Richman v. Wallace

Filing 23

MEMORANDUM AND ORDER re: 22 MOTION for Preliminary Injunction filed by Plaintiff John A. Richman, 21 MOTION for Preliminary Injunction filed by Plaintiff John A. Richman, 18 MOTION for Preliminary Injunction filed by Plaintiff John A. Richman; motions are DENIED. Signed by District Judge Stephen N. Limbaugh, Jr on 10/9/15. (CSG)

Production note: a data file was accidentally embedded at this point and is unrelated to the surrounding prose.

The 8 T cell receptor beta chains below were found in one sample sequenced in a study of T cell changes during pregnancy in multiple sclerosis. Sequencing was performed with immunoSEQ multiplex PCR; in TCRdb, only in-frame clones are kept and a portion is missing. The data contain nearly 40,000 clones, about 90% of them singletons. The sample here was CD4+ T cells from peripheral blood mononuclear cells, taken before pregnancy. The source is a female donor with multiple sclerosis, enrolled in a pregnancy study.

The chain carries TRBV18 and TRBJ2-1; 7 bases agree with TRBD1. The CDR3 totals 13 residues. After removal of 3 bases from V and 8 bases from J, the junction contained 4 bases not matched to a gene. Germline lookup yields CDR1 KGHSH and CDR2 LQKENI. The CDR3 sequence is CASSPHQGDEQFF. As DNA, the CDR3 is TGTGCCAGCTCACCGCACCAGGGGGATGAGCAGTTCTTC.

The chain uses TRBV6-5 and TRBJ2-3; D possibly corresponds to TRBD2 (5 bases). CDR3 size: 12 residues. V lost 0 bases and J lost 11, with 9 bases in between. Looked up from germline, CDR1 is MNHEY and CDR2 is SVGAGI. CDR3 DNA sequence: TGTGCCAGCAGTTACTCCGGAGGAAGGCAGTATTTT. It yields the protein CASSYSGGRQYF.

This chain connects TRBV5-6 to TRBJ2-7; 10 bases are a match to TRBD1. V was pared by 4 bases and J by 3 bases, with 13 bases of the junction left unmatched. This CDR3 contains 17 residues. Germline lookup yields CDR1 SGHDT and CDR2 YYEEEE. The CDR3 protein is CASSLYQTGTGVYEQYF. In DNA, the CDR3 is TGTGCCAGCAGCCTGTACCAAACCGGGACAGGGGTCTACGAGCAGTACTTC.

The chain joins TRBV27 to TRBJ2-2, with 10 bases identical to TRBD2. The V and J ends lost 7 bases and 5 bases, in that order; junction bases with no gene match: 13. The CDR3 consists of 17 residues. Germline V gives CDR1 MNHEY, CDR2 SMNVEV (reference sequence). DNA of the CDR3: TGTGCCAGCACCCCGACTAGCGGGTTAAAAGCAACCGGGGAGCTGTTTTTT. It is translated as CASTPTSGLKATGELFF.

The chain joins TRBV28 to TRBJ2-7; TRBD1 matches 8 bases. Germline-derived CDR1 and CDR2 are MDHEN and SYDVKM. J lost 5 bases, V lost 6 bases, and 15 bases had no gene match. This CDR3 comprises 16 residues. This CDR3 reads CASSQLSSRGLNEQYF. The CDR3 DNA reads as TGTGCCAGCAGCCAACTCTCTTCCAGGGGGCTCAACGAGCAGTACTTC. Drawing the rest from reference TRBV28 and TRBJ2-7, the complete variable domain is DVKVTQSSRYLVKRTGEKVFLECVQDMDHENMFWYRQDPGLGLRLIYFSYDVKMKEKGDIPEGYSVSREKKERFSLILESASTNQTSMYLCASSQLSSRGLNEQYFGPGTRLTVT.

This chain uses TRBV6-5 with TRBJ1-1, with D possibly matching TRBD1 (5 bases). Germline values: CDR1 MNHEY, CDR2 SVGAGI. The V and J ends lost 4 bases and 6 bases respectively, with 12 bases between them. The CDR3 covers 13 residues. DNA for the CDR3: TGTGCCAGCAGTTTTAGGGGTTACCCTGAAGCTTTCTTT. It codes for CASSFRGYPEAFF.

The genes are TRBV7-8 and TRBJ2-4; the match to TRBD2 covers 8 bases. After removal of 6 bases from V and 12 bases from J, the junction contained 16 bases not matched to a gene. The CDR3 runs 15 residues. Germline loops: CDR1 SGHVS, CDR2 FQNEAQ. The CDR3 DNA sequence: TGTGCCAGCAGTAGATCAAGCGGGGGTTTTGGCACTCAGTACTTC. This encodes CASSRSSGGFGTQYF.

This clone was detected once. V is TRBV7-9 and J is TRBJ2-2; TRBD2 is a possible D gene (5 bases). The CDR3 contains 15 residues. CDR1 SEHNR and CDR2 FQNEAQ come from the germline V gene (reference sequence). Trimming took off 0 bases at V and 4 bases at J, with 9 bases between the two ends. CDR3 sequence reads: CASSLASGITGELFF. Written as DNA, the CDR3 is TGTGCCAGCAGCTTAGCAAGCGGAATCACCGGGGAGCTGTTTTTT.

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UNITED STATES DISTRICT COURT EASTERN DISTRICT OF MISSOURI SOUTHEASTERN DIVISION JOHN A. RICHMAN, ) ) ) ) ) ) ) ) ) Plaintiff, v. IAN WALLACE, Defendant, No. 1:15CV63 SNLJ MEMORANDUM AND ORDER Before the Court are plaintiff’s motions for preliminary injunction. [Doc. #18, #21 and #22]. Plaintiff, an inmate at SECC, brings this action pursuant to 42 U.S.C. § 1983 asserting a violation of his civil rights. Named as the sole defendant in this action is Ian Wallace, Warden of SECC. Plaintiff brings this action against defendant in his official capacity, and he seeks injunctive relief with regard to this policy. In his complaint against defendant Wallace, plaintiff asserts that he has a watch that needs a new battery, but if he sends it out to have it fixed, it will be taken from him pursuant to SECC “policy” 22-1.1, that plaintiff states has been implemented and enforced by Warden Wallace. Plaintiff believes that the policy allows staff at SECC to deprive inmates of their lawfully purchased property without the benefit of due process, in violation of the 14th Amendment. In his motions for preliminary injunction, plaintiff brings two issues before the Court. Plaintiff first requests that the Court “block” defendant Wallace from transferring him to another prison during this litigation. He also requests access to “legal materials,” such as stamps, envelopes, ink pens and paper necessary to “maintain his suit.” This Court finds that plaintiff has not satisfied the standard required for a preliminary injunction. A preliminary injunction is an extraordinary remedy and the burden of proof is on the moving party to establish the propriety of an injunction. Watkins Inc. v. Lewis, 346 F.3d 841, 844 (8th Cir.2003) citing Goff v. Harper, 60 F.3d 518, 520 (8th Cir.1995). The Court balances the following factors in deciding a motion for a preliminary injunction: (1) the likelihood of the movant’s success on the merits; (2) the threat of irreparable harm to the movant in the absence of relief; (3) the balance between this harm and the harm that the relief would cause to the other litigants; and (4) whether the issuance of an injunction is in the public interest. Id. citing Dataphase Systems, Inc. v. C.L. Systems, Inc., 640 F.2d 109, 114 (8th Cir.1981). Further, in weighing these factors no single factor is in itself dispositive. rather, all of the factors must be considered to determine whether the balance weighs toward granting the injunction. Sanborn Manufacturing Co., Inc. v. Campbell Hausfeld/Scott Fetzer Co., 997 F.2d 484, 486 (8th Cir.1993). The Court finds that plaintiff cannot offer a likelihood of success on the merits on either one of his claims for preliminary injunctive relief. For example, plaintiff alleges in his motions that he is not being allowed access to purchases such items as pens, paper, stamps and envelopes. First, plaintiff has failed to provide any evidence to support his allegations that SECC officials are preventing him from purchasing these “legal supplies. Second, the Court has taken judicial notice that plaintiff has been able to timely and effectively file all necessary documents in this matter. Thus, the Court has absolutely no evidence that plaintiff’s access to courts has been impeded. See Myers v. Hundley, 101 F.3d 542, 544 (8th Cir. 1996). 2 As for plaintiff’s request that the Court “block” any attempts by defendant Wallace to transfer him to another prison, the Court finds that plaintiff has not shown, a legal likelihood of success on the merits of this claim, either. Plaintiff is essentially seeking a “stay put” order from this Court, during the pendency of the litigation, although he has not given a reason for such an order. Plaintiff merely states in a conclusory manner that he believes that if he is transferred from SECC at this time it could potentially interfere with his access to courts. Plaintiff has not identified the prison he believes he will be transferred to, or articulated the reasons why he believes such prison will impede his access to courts. He states only that such a transfer will no doubt be “retaliatory.” Plaintiff’s conclusory allegations regarding an alleged transfer that may or may not occur and the purported reasons behind such a transfer cannot form the basis for a preliminary injunction in this Court. Disruption of the Missouri penal system must be reserved for clearly demanding situations and such harm to plaintiff must truly be irreparable. Plaintiff has not adequately provided evidentiary support for his allegations of an unlawful transfer, and the Court must give some weight to prison management and administrative and security issues. However, if plaintiff is later transferred for a retaliatory reason that can later be proven in this Court, he will have a new constitutional allegation to add to the present lawsuit. At this time, this Court finds no threat of immediate harm to weigh against the harm imposed by issuing a preliminary injunction. Further, this Court finds no public interest that would be furthered by the granting of plaintiff’s motions. Accordingly, 3 IT IS HEREBY ORDERED that plaintiff’s motions for preliminary injunction [Doc. #18, #21 and #22] are DENIED. Dated this 9th day of October, 2015. STEPHEN N. LIMBAUGH, JR. UNITED STATES DISTRICT JUDGE 4

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